Democracy: Made in China
Posted on Dec 15, 2010
By Steven Hill
Stirrings of electoral democracy at the local level
While professor Yu Keping’s democratic theory for China sounds bold, his practice has been decidedly pragmatic and incremental. He is shrewd about the anti-democratic forces within the Communist Party—of which he is a prominent member—as well as the weight of China’s long authoritarian history. So he has promoted the idea of a “democracy cascade” in which elections gradually work their way up to the national level from successful local efforts. This strategy has led to some modestly impressive results.
Mostly unknown to Americans is the fact that China has begun widespread experiments with electoral democracy at the local level. While hard numbers are difficult to come by, China probably holds more elections than any other nation in the world. Under the Organic Law of the Village Committees, all of China’s approximately 1 million villages—home to some 600 million voters—hold elections every three years for local village committees.
The village councils have powers to decide on such vital issues as land and property rights, which are central to local development and the source of increasing tensions (as people are moved off their land, often involuntarily, for the alleged good of China—and all too often to line local officials’ pockets). The central government mandated direct village elections in 1988, soon after the dismantling of the collectivist commune system. The aim then and now was to relieve social and political tensions and help maintain order at a time of unprecedented economic reform. In the past few years that need has become more urgent than ever as more than 70,000 protests and other outbreaks of social unrest have been reported annually in villages across China, oftentimes in reaction to land grabs by local officials.
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“Democracy in China, at this particular time, would lead to chaos,” he says. He sees little electoral future in the near term, and believes that a better model for China is evident in places like Singapore and Hong Kong, which have developed successfully without robust representative democracy.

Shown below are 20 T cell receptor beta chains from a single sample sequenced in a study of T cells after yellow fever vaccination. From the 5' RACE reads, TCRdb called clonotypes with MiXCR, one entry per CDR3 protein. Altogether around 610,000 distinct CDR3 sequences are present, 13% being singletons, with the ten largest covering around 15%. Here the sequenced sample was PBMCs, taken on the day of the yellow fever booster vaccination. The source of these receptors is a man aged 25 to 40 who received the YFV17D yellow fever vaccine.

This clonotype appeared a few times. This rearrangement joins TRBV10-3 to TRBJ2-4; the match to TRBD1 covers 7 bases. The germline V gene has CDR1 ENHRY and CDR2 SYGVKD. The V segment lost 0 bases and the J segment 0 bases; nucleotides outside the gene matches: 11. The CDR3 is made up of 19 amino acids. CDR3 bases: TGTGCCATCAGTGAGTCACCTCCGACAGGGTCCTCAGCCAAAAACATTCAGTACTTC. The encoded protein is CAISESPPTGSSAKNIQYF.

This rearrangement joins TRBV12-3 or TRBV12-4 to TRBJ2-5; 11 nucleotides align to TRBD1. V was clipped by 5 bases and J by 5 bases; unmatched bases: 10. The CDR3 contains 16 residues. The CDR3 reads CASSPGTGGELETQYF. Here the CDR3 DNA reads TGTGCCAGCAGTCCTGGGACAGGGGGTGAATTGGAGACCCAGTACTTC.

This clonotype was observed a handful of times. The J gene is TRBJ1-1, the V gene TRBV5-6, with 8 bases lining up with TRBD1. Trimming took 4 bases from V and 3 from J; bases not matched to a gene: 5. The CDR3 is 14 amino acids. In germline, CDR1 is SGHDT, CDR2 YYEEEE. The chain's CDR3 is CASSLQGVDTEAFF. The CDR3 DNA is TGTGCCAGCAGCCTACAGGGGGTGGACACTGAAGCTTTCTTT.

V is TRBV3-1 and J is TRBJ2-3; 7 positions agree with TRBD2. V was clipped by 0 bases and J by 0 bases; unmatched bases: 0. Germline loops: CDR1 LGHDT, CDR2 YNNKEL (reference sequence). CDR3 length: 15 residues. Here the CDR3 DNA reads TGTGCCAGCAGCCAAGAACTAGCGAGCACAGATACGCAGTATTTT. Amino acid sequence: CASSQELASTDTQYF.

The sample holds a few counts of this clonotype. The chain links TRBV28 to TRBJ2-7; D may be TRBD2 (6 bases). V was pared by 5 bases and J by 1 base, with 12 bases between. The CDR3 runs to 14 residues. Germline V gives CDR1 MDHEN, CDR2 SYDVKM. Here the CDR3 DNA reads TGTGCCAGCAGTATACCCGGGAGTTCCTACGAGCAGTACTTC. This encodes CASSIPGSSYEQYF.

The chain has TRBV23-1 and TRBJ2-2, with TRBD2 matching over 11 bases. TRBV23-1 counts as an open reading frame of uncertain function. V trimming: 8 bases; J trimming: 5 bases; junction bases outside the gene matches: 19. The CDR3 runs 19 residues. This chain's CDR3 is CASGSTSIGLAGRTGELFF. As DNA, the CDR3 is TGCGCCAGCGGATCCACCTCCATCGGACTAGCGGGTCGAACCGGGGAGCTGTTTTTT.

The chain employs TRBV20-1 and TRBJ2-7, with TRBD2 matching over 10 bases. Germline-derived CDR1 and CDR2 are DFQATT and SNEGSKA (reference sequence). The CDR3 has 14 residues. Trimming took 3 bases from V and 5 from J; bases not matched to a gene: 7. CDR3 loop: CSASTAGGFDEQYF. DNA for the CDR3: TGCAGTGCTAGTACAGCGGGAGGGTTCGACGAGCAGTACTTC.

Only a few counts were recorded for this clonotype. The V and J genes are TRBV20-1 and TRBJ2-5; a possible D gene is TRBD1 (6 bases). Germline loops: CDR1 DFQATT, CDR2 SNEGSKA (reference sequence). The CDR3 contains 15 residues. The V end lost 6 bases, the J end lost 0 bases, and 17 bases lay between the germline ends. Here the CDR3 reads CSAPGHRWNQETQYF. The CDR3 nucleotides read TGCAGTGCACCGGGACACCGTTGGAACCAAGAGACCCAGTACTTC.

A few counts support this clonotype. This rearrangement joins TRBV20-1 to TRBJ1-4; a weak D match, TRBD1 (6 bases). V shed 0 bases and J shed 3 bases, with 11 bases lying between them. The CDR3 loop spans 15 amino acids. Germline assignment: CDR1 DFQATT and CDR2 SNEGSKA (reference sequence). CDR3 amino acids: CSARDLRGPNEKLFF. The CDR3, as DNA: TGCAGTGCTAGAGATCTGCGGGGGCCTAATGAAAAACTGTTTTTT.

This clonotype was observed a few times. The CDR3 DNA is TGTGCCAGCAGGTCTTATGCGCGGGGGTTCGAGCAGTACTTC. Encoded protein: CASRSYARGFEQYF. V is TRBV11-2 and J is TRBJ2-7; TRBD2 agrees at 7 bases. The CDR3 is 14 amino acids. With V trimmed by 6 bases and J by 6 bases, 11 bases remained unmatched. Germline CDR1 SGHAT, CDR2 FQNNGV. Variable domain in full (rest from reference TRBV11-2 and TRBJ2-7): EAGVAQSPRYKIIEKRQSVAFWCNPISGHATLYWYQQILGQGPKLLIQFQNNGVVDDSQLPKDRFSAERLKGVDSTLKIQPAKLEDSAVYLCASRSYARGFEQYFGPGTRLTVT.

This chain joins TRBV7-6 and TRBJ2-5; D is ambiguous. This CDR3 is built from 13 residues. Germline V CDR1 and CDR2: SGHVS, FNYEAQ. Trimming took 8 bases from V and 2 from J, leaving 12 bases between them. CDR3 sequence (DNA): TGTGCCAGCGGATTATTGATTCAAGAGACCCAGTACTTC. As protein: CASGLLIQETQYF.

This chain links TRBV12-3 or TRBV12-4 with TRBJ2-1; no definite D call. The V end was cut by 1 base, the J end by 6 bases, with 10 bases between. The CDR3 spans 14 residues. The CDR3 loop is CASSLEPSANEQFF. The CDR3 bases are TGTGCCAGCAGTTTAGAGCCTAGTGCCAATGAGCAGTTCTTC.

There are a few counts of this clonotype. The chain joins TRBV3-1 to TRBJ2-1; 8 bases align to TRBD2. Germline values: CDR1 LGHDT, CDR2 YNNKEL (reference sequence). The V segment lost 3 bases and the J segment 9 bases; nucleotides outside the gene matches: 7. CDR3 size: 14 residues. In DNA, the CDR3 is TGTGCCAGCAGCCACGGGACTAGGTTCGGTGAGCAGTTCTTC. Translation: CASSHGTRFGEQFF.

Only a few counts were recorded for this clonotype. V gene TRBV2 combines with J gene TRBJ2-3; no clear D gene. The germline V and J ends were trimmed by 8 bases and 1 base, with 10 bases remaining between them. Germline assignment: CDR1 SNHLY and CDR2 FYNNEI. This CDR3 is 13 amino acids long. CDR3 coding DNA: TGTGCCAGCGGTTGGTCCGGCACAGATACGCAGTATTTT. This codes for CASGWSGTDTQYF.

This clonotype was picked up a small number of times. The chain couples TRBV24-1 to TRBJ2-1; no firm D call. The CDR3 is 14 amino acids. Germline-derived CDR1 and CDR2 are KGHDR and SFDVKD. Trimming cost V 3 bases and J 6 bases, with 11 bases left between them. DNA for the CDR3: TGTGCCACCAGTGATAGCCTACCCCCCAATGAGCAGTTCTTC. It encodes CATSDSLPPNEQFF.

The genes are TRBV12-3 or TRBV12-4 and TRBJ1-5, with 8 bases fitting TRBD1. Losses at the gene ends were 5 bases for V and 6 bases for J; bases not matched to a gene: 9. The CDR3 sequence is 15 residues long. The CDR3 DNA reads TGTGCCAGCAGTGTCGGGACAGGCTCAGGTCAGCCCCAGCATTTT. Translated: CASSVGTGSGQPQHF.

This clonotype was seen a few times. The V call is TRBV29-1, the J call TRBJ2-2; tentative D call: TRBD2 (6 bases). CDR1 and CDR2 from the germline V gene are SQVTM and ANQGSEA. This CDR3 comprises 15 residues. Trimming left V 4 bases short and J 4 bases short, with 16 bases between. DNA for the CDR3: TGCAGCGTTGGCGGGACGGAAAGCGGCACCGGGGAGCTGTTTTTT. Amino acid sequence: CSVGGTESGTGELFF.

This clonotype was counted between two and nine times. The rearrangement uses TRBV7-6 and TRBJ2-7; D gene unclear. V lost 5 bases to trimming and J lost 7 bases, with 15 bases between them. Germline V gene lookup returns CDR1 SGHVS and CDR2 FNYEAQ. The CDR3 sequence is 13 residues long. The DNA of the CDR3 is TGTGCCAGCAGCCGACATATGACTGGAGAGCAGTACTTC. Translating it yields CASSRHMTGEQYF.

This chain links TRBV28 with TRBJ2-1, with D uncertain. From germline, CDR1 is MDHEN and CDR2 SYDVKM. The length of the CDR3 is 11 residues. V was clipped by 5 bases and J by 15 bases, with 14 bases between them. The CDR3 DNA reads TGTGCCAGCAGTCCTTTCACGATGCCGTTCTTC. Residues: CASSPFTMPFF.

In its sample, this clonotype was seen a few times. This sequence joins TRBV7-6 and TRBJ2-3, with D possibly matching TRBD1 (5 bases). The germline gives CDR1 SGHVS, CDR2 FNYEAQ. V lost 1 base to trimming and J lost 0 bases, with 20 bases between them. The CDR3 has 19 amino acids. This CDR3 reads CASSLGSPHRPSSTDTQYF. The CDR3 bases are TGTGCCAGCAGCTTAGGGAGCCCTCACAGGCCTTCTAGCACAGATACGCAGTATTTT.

But Robert Benewick, a research professor at the University of Sussex who has studied local elections closely, says that village elections have been growing more competitive, with the use of the secret ballot becoming more common. For those elections where there has been real competition, with bona fide independent candidates running, researchers claim to have evidence of positive impacts.
Yao Yang is a soft-spoken economist who met with me over lunch one day in Shanghai to discuss his research about the impact of local elections. In a study that looked at 40 villages over 16 years, his research found that the introduction of elections had increased spending on public services by 20 percent, while reducing by 18 percent the spending for “administrative costs,” which is bureaucratic-speak for corruption. I asked Yao about Pan Wei’s skepticism, but he only smiled shyly and said, “People can say whatever they want. But I have the data to prove it [my thesis].”
Despite the critics, the Chinese leadership seems impressed with the potential of electoral democracy. Premier Wen has suggested that the village elections might be extended to the next level of government—township administrations—sometime over the next few years.
China’s modest experiments with local electoral democracy have been supplemented with exercises in what is known as “deliberative democracy.” These take the shape of New England-style town hall meetings, review hearings and public consultation exercises. China hired Stanford University professor James Fishkin to draft a randomly selected, scientifically representative sample of citizens from the city of Zeguo to participate in a process so they could decide how their city should spend a $6 million public works budget. Fishkin’s signature “deliberative polling” method employs technologies such as the Internet, keypad polling devices, handheld computers and more to convene representative assemblies of average citizens for several days.
The Zeguo exercise was considered hugely successful and has been replicated in other places. Interestingly, it jibes well with the governance vision of Pan Wei and others who want to see China develop into a sort of high-tech “consultative dictatorship” in which the leaders use various technological means to keep their fingers on the pulse of the people, a kind of 21st century version of Plato’s philosopher-kings ruling for the good of society.
Given China’s remarkable development over the past three decades under a succession of fairly competent leaders, this vision does not seem far-fetched, at least in the short term. But in the longer term, critics of this approach see the Chinese dictatorship—however consultative—choking off the creativity and entrepreneurial flourishing that is necessary to allow the growth of China’s business sector and macro-development. So Yu Keping and others have been nudging democracy forward in another direction that some think may have the most long-term promise—internal party democracy within the ruling Communist Party itself. The idea would be to rejuvenate the party from the bottom up by holding competitive elections for all party posts. This already has begun at lower levels, with votes for provincial and national party congresses showing electoral slates with 15 to 30 percent more candidates than positions.
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